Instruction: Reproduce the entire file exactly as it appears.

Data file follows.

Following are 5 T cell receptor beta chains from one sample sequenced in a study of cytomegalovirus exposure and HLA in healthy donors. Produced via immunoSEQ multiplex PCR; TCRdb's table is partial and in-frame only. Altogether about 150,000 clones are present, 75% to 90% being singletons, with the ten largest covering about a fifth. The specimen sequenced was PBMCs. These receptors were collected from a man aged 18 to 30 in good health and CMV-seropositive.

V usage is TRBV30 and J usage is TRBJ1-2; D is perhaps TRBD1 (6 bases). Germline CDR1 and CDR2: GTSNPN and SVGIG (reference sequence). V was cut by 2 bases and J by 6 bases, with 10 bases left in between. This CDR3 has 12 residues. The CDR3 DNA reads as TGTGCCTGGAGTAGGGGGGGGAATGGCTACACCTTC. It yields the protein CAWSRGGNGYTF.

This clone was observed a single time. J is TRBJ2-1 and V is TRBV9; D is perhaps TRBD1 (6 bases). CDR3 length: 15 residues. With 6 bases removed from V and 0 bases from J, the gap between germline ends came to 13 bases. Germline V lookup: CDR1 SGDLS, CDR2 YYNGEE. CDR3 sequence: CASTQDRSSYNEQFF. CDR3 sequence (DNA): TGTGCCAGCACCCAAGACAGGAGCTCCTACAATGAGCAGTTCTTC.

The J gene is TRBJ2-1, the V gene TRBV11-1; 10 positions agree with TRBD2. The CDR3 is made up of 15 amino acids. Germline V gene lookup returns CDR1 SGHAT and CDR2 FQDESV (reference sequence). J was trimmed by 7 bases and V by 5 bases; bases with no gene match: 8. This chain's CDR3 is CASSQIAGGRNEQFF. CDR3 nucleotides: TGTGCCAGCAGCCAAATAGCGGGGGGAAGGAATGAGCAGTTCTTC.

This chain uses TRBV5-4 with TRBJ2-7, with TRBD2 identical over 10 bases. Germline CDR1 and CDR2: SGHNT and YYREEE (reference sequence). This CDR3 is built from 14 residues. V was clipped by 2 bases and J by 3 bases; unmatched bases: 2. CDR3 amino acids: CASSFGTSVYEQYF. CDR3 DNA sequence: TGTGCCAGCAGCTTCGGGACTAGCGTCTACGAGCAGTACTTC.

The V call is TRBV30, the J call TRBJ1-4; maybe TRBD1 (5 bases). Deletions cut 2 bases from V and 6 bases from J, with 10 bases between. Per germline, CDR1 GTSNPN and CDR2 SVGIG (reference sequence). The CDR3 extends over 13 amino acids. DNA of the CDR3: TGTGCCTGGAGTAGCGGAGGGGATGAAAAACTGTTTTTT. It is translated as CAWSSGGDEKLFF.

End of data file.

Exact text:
Following are 5 T cell receptor beta chains from one sample sequenced in a study of cytomegalovirus exposure and HLA in healthy donors. Produced via immunoSEQ multiplex PCR; TCRdb's table is partial and in-frame only. Altogether about 150,000 clones are present, 75% to 90% being singletons, with the ten largest covering about a fifth. The specimen sequenced was PBMCs. These receptors were collected from a man aged 18 to 30 in good health and CMV-seropositive.

V usage is TRBV30 and J usage is TRBJ1-2; D is perhaps TRBD1 (6 bases). Germline CDR1 and CDR2: GTSNPN and SVGIG (reference sequence). V was cut by 2 bases and J by 6 bases, with 10 bases left in between. This CDR3 has 12 residues. The CDR3 DNA reads as TGTGCCTGGAGTAGGGGGGGGAATGGCTACACCTTC. It yields the protein CAWSRGGNGYTF.

This clone was observed a single time. J is TRBJ2-1 and V is TRBV9; D is perhaps TRBD1 (6 bases). CDR3 length: 15 residues. With 6 bases removed from V and 0 bases from J, the gap between germline ends came to 13 bases. Germline V lookup: CDR1 SGDLS, CDR2 YYNGEE. CDR3 sequence: CASTQDRSSYNEQFF. CDR3 sequence (DNA): TGTGCCAGCACCCAAGACAGGAGCTCCTACAATGAGCAGTTCTTC.

The J gene is TRBJ2-1, the V gene TRBV11-1; 10 positions agree with TRBD2. The CDR3 is made up of 15 amino acids. Germline V gene lookup returns CDR1 SGHAT and CDR2 FQDESV (reference sequence). J was trimmed by 7 bases and V by 5 bases; bases with no gene match: 8. This chain's CDR3 is CASSQIAGGRNEQFF. CDR3 nucleotides: TGTGCCAGCAGCCAAATAGCGGGGGGAAGGAATGAGCAGTTCTTC.

This chain uses TRBV5-4 with TRBJ2-7, with TRBD2 identical over 10 bases. Germline CDR1 and CDR2: SGHNT and YYREEE (reference sequence). This CDR3 is built from 14 residues. V was clipped by 2 bases and J by 3 bases; unmatched bases: 2. CDR3 amino acids: CASSFGTSVYEQYF. CDR3 DNA sequence: TGTGCCAGCAGCTTCGGGACTAGCGTCTACGAGCAGTACTTC.

The V call is TRBV30, the J call TRBJ1-4; maybe TRBD1 (5 bases). Deletions cut 2 bases from V and 6 bases from J, with 10 bases between. Per germline, CDR1 GTSNPN and CDR2 SVGIG (reference sequence). The CDR3 extends over 13 amino acids. DNA of the CDR3: TGTGCCTGGAGTAGCGGAGGGGATGAAAAACTGTTTTTT. It is translated as CAWSSGGDEKLFF.